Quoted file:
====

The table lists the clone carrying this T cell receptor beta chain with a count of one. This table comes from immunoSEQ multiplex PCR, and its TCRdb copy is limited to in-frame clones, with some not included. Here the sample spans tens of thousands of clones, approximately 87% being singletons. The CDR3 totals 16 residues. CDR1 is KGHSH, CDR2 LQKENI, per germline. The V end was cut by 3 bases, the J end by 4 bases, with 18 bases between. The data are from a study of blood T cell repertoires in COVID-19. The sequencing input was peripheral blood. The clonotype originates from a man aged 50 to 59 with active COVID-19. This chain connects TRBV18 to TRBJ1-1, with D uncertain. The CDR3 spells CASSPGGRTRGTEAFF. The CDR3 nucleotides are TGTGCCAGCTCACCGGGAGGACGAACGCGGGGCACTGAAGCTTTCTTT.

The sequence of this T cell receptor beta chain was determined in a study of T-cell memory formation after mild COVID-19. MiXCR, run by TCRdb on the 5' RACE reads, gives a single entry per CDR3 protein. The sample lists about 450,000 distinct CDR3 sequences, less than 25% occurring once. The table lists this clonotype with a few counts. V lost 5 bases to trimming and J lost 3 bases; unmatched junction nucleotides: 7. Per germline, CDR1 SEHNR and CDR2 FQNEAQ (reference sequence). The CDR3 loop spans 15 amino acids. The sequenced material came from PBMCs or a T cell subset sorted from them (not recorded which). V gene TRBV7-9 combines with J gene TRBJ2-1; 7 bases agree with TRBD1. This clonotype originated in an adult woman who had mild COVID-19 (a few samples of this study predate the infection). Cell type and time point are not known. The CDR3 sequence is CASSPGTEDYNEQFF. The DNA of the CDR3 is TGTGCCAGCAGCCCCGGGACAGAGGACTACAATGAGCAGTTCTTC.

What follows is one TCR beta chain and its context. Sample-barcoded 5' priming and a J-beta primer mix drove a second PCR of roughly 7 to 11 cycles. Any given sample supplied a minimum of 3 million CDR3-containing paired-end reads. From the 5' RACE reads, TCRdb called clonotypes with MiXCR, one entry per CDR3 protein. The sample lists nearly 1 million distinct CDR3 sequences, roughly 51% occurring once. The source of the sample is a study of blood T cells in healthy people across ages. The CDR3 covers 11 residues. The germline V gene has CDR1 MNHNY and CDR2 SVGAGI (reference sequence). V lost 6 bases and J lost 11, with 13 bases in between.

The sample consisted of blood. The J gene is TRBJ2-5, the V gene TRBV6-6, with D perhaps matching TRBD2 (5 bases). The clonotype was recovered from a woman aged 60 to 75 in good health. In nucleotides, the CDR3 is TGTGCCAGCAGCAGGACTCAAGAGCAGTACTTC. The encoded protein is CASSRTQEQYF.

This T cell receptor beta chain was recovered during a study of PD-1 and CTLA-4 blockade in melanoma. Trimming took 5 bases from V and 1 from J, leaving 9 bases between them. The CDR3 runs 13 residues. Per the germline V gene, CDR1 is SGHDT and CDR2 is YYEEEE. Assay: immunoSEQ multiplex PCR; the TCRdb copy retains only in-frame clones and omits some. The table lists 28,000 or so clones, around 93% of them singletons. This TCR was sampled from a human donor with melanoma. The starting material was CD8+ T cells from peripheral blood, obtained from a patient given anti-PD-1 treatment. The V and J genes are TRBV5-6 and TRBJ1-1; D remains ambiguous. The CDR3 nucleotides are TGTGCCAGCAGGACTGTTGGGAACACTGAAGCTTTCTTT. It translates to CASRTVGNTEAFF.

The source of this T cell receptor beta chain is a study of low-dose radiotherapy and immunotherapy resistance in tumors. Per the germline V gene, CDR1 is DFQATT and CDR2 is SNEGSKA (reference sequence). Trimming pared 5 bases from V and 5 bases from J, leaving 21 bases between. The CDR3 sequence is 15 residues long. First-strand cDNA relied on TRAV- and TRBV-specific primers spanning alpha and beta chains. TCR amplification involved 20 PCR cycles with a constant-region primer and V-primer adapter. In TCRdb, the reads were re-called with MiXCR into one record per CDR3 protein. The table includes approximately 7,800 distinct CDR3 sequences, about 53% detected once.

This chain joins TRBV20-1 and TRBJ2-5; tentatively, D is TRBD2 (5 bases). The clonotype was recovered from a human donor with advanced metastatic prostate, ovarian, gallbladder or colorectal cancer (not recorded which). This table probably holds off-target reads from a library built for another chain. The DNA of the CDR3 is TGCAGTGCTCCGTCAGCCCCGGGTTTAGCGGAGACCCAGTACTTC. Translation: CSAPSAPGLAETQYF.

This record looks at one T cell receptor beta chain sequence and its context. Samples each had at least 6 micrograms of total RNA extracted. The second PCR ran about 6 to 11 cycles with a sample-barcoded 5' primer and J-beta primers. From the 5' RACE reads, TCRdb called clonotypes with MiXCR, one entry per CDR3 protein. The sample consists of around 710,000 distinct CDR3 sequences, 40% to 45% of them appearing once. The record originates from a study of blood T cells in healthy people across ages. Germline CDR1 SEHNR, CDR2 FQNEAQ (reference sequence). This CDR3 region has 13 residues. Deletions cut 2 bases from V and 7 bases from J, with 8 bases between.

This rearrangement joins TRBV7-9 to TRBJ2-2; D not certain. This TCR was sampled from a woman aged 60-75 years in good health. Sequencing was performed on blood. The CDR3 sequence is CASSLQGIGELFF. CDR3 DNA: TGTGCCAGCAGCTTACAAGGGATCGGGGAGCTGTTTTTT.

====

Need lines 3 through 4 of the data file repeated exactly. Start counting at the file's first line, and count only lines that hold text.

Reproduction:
What follows is one TCR beta chain and its context. Sample-barcoded 5' priming and a J-beta primer mix drove a second PCR of roughly 7 to 11 cycles. Any given sample supplied a minimum of 3 million CDR3-containing paired-end reads. From the 5' RACE reads, TCRdb called clonotypes with MiXCR, one entry per CDR3 protein. The sample lists nearly 1 million distinct CDR3 sequences, roughly 51% occurring once. The source of the sample is a study of blood T cells in healthy people across ages. The CDR3 covers 11 residues. The germline V gene has CDR1 MNHNY and CDR2 SVGAGI (reference sequence). V lost 6 bases and J lost 11, with 13 bases in between.

The sample consisted of blood. The J gene is TRBJ2-5, the V gene TRBV6-6, with D perhaps matching TRBD2 (5 bases). The clonotype was recovered from a woman aged 60 to 75 in good health. In nucleotides, the CDR3 is TGTGCCAGCAGCAGGACTCAAGAGCAGTACTTC. The encoded protein is CASSRTQEQYF.